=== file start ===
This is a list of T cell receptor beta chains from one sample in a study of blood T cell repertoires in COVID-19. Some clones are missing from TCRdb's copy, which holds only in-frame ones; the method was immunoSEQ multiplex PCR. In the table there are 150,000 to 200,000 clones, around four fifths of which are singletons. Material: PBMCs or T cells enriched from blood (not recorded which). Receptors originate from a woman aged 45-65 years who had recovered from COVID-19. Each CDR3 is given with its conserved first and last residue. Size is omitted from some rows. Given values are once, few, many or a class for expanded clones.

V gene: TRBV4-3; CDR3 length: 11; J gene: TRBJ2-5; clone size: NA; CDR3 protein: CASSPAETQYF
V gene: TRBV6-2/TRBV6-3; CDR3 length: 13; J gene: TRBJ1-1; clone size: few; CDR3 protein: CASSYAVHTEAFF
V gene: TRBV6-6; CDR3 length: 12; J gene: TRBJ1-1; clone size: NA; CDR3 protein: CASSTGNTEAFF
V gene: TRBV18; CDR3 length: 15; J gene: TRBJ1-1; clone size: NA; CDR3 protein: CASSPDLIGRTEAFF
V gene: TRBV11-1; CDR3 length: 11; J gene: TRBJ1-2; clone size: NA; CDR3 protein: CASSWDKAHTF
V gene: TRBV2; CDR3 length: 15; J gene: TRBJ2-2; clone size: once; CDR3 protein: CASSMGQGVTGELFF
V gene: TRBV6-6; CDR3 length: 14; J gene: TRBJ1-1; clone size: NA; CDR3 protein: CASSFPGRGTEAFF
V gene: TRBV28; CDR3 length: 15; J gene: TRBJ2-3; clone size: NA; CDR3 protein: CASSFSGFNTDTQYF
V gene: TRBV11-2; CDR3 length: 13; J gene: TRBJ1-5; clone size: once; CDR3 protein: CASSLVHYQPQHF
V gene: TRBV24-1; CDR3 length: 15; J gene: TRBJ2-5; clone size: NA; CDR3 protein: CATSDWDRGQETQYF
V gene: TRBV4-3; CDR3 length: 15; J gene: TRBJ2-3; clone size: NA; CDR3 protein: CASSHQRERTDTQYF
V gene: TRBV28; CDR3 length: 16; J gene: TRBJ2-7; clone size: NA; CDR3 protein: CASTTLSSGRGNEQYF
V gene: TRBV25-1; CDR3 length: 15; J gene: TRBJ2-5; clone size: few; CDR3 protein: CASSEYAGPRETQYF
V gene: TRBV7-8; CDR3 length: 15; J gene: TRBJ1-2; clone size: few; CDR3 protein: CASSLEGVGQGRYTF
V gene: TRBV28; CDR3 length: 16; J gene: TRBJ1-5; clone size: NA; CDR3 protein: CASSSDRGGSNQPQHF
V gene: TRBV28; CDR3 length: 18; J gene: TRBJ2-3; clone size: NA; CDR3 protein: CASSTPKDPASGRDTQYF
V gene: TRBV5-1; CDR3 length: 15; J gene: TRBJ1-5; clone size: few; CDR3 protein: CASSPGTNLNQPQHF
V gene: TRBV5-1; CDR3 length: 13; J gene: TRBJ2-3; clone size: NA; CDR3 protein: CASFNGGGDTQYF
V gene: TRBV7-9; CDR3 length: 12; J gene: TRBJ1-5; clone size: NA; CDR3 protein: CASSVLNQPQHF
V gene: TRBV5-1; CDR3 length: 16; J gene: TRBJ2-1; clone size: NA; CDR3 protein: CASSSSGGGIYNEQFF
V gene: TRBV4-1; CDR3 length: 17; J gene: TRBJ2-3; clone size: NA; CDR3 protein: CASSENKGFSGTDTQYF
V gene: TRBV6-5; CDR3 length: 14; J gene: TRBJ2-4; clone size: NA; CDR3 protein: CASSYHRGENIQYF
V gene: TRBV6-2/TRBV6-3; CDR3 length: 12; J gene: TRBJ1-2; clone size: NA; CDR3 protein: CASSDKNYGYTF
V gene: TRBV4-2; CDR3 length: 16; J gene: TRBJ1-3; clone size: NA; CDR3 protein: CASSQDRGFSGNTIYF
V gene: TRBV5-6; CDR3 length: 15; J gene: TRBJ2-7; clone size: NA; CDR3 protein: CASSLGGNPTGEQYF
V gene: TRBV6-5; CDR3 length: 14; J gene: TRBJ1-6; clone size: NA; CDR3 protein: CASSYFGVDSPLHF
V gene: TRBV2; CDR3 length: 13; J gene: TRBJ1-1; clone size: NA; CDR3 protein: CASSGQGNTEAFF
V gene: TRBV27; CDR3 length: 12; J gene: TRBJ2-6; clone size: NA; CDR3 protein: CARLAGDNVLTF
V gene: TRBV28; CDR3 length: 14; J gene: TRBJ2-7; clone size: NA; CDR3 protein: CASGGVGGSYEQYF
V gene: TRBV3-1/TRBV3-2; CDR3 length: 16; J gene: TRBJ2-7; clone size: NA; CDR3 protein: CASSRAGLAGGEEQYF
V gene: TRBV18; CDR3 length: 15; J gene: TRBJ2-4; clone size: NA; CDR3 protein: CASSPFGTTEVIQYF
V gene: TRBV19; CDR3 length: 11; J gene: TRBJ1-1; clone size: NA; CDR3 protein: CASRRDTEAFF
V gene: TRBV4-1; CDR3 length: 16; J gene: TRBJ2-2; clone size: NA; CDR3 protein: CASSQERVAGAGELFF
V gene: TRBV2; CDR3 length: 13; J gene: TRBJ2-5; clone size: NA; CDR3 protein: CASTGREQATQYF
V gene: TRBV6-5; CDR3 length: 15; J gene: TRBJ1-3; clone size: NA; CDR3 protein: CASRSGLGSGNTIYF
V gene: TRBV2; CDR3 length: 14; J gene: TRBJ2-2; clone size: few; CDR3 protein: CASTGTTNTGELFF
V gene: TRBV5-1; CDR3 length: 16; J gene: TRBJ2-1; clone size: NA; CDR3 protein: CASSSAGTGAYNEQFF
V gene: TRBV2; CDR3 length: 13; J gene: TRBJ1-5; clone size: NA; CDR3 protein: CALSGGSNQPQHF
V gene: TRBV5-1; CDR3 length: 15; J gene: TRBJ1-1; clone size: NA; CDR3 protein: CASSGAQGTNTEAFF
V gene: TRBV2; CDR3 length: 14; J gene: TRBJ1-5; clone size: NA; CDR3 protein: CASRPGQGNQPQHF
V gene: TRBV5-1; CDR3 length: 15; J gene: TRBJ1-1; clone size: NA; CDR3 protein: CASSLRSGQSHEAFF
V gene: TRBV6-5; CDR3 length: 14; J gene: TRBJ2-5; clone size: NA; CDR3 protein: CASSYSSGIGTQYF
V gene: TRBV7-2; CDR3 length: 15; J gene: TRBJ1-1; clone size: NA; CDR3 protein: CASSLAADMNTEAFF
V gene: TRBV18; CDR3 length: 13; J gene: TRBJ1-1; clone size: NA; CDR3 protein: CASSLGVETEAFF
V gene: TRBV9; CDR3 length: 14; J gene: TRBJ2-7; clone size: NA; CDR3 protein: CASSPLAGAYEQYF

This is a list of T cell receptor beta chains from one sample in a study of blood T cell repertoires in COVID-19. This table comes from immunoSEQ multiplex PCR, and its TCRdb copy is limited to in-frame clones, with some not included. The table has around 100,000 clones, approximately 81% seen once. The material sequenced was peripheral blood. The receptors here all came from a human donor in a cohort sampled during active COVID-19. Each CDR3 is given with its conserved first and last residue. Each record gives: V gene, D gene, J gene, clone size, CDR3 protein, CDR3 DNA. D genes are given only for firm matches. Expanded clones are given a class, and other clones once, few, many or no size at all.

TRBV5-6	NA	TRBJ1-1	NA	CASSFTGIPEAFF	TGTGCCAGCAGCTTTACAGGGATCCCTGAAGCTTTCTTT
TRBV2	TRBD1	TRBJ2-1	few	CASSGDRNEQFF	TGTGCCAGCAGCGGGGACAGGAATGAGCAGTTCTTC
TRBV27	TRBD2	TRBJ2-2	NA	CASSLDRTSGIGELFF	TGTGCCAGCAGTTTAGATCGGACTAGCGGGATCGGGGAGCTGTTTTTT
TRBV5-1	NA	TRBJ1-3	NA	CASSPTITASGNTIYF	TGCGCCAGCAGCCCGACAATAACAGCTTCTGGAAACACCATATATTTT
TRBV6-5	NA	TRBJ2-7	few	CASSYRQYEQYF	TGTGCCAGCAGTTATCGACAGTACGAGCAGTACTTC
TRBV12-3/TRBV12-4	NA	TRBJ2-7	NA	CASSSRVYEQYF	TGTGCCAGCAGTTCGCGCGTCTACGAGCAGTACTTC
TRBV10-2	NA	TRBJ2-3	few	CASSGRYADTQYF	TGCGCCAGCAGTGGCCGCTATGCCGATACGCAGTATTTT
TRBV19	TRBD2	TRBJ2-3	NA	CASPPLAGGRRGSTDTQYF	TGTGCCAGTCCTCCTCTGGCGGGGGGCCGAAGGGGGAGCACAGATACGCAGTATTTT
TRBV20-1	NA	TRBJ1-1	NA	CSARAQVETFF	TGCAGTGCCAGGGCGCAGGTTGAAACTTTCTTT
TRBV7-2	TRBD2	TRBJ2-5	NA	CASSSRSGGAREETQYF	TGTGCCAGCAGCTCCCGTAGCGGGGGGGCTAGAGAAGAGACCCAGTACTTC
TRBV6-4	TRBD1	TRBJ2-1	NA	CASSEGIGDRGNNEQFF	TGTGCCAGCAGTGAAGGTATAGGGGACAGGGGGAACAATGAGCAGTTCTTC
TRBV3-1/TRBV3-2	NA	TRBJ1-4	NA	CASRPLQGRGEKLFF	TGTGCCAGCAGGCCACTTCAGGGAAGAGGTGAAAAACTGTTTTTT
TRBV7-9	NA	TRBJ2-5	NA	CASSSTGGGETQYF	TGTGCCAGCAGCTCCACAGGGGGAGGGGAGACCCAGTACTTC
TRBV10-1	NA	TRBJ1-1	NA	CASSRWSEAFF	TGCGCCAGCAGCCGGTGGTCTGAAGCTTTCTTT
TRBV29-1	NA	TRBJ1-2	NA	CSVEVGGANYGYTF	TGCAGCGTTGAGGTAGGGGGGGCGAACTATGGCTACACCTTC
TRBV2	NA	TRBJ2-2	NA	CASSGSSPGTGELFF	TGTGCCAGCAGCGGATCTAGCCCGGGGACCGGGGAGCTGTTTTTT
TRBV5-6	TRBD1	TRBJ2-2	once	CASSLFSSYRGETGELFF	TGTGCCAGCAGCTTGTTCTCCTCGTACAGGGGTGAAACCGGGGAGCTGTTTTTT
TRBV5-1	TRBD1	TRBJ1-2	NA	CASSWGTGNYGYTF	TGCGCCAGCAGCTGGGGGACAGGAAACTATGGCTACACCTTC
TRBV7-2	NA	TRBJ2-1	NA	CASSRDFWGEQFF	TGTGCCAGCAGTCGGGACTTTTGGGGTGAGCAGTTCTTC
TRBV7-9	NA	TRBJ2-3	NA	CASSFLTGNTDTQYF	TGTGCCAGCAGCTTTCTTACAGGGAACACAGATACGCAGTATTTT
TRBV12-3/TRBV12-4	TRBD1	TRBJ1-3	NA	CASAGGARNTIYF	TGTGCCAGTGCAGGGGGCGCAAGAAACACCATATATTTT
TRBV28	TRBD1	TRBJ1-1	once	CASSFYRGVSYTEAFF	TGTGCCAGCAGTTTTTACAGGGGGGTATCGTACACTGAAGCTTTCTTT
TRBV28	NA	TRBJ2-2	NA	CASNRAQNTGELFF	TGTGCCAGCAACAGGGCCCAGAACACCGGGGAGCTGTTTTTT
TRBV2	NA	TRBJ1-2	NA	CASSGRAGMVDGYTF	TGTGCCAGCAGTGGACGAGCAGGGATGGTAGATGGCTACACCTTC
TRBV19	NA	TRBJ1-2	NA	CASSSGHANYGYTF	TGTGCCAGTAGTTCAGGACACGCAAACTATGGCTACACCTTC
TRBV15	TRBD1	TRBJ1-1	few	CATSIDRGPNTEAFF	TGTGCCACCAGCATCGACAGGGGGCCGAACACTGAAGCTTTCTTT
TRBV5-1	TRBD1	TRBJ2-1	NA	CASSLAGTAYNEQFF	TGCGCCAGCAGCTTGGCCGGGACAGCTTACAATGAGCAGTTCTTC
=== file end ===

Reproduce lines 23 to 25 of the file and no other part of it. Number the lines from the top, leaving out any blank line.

V gene: TRBV6-5; CDR3 length: 14; J gene: TRBJ2-4; clone size: NA; CDR3 protein: CASSYHRGENIQYF
V gene: TRBV6-2/TRBV6-3; CDR3 length: 12; J gene: TRBJ1-2; clone size: NA; CDR3 protein: CASSDKNYGYTF
V gene: TRBV4-2; CDR3 length: 16; J gene: TRBJ1-3; clone size: NA; CDR3 protein: CASSQDRGFSGNTIYF